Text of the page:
Bronze Age ‘infinity pool’ found in Italy

Researchers think that the hilltop pool would have been used for ancient rituals
infinity pool This is the pit that archeologists believe was used as a ceremonial pool over 3,000 years ago. (Cremashi et al, PLOS One)

These days, there are few signs of modern luxury quite like the infinity pool.

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It would be fun to take a dip in that right now! (Getty Embed)

It's a swimming pool without raised edges, so that it sort of feels like the pool has no real end and just flows off forever, or into infinity. But according to a discovery near the Parma region of northern Italy, these pools aren't necessarily a recent invention.

That's because back in 2004, archeologists excavated an intriguing human-made pit on a hilltop. It dated back to the Bronze Age, somewhere between 1600 and 1300 BCE (around 3500 years ago). It was lined with wooden beams and measured about 12 metres (40 feet) long, by 7 m (23 ft) wide and 3 m (10 ft) deep. Layers of sediment—or dirt carried by water—suggests that it was once filled with water.

And after many years of study, researchers believe that it was an infinity pool!

No, this wasn't a vacation resort

The pool was likely built by an ancient people now known as the Terremare. (Getty Embed)

Though this might have been fun to swim in (and for all we know, people did!), researchers don't think that this is why this particular pool existed. Instead, they believe that it was built for rituals and ceremonies. It would've been like a mirror for the sky.

In an interview with Live Science, Sturt Manning, an archeologist from Cornell University said, "as you got close to it, then you would have just been looking at the [reflected] sky — so you'd have, in a sense, entered another world."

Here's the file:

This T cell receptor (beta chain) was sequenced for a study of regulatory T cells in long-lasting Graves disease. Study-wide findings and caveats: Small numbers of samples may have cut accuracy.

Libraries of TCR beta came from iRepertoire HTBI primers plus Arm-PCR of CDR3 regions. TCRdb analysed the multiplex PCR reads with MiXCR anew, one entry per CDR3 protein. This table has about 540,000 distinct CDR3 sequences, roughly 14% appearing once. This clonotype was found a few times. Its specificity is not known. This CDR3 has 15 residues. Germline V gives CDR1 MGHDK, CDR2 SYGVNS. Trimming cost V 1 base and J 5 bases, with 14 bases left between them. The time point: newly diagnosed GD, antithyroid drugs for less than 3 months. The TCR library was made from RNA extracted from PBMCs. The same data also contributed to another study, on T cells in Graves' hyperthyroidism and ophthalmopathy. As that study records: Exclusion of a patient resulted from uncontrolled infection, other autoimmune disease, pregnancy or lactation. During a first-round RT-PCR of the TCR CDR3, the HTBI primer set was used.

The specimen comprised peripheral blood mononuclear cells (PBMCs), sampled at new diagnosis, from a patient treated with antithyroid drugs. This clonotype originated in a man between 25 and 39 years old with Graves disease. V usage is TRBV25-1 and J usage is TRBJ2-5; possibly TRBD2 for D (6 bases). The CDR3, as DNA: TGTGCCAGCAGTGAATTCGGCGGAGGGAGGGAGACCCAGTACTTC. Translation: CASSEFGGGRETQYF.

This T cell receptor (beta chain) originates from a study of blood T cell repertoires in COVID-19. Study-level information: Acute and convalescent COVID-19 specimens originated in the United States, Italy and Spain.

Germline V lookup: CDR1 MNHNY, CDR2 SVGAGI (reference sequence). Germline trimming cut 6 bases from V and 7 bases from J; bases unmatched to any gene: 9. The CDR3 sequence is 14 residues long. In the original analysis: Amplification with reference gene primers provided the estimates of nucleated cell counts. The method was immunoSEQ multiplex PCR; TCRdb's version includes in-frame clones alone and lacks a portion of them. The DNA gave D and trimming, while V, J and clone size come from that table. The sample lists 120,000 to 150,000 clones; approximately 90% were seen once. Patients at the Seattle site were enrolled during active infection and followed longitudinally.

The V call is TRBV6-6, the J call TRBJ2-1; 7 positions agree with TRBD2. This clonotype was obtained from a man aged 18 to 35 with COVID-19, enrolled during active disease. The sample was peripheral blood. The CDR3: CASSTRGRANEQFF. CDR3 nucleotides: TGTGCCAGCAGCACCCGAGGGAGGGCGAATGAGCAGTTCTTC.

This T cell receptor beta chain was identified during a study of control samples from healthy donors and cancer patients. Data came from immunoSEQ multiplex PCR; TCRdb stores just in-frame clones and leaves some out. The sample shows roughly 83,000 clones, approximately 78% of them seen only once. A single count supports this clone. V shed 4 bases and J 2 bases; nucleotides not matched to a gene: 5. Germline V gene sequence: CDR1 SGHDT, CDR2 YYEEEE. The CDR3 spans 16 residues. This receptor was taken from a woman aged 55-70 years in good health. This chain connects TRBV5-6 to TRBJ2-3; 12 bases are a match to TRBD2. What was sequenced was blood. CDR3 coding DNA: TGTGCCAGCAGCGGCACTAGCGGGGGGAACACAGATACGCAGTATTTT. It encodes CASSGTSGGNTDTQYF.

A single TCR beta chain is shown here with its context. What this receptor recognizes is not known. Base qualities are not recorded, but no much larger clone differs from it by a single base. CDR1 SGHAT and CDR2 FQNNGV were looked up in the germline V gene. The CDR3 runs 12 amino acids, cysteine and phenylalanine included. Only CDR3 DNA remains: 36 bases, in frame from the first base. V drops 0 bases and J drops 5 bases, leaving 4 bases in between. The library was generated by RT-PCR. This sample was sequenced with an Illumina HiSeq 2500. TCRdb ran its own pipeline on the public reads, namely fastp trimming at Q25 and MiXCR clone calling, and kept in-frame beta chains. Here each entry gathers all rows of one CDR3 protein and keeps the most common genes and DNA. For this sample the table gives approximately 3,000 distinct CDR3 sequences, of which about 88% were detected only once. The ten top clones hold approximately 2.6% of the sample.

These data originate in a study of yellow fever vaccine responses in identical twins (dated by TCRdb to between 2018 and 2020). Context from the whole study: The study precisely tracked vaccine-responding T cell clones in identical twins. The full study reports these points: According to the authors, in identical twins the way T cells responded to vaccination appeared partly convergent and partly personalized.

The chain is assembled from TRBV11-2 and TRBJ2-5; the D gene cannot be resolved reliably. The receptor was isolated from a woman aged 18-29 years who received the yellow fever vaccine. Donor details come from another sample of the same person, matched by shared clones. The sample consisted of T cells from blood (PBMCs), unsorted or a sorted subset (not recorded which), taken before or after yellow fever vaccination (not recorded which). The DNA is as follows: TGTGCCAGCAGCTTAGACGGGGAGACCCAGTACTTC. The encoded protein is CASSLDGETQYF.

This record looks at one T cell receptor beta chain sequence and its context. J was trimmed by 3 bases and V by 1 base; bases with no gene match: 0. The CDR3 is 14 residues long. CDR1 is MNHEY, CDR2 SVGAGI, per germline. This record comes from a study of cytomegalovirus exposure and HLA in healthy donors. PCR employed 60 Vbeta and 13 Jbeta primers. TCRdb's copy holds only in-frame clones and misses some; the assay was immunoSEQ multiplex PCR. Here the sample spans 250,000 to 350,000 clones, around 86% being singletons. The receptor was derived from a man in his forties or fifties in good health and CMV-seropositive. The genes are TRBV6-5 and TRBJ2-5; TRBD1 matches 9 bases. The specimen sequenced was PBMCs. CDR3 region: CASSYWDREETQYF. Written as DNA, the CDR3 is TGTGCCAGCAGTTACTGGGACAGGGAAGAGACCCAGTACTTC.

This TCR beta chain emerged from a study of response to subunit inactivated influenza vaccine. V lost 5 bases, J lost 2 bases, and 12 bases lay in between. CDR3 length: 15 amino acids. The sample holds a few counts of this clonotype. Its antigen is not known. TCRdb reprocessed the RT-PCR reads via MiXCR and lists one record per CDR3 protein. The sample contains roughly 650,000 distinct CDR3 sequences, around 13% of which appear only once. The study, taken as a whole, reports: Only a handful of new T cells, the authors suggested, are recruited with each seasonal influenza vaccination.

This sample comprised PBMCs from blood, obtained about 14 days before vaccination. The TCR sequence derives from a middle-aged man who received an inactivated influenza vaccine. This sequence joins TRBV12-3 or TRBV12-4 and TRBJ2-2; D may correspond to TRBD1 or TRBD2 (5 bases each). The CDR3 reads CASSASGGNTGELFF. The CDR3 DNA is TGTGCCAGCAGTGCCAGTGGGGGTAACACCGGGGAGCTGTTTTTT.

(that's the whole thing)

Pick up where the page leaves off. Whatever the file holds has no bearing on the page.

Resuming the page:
Manning was part of a team that wrote a new paper on the site. They are calling it "Vasca Votiva", which means 'sacred pool' in Italian. The pool's position on a hilltop would've added to its beauty—this high spot allowing it to reflect a wider area of the countryside and sky.

How do they know it was for rituals?

By this time in history, humans had experience building pools and ditches for irrigation (watering crops). So why do researchers think that this was made for ceremonies? Because it had no drainage, or channels for water to leave it.

Irrigation reservoirs were designed to allow water to flow out to specific areas where it would be needed. That—along with the 'elaborate' nature of the its design—makes researchers believe that this site had religious significance.

Of course, it is still just a guess. But it's not hard to imagine an ancient culture gathering around the pool on a clear night, and gazing into it as they thought about the meaning of life. Lots of us already like to do that when we sit by water!

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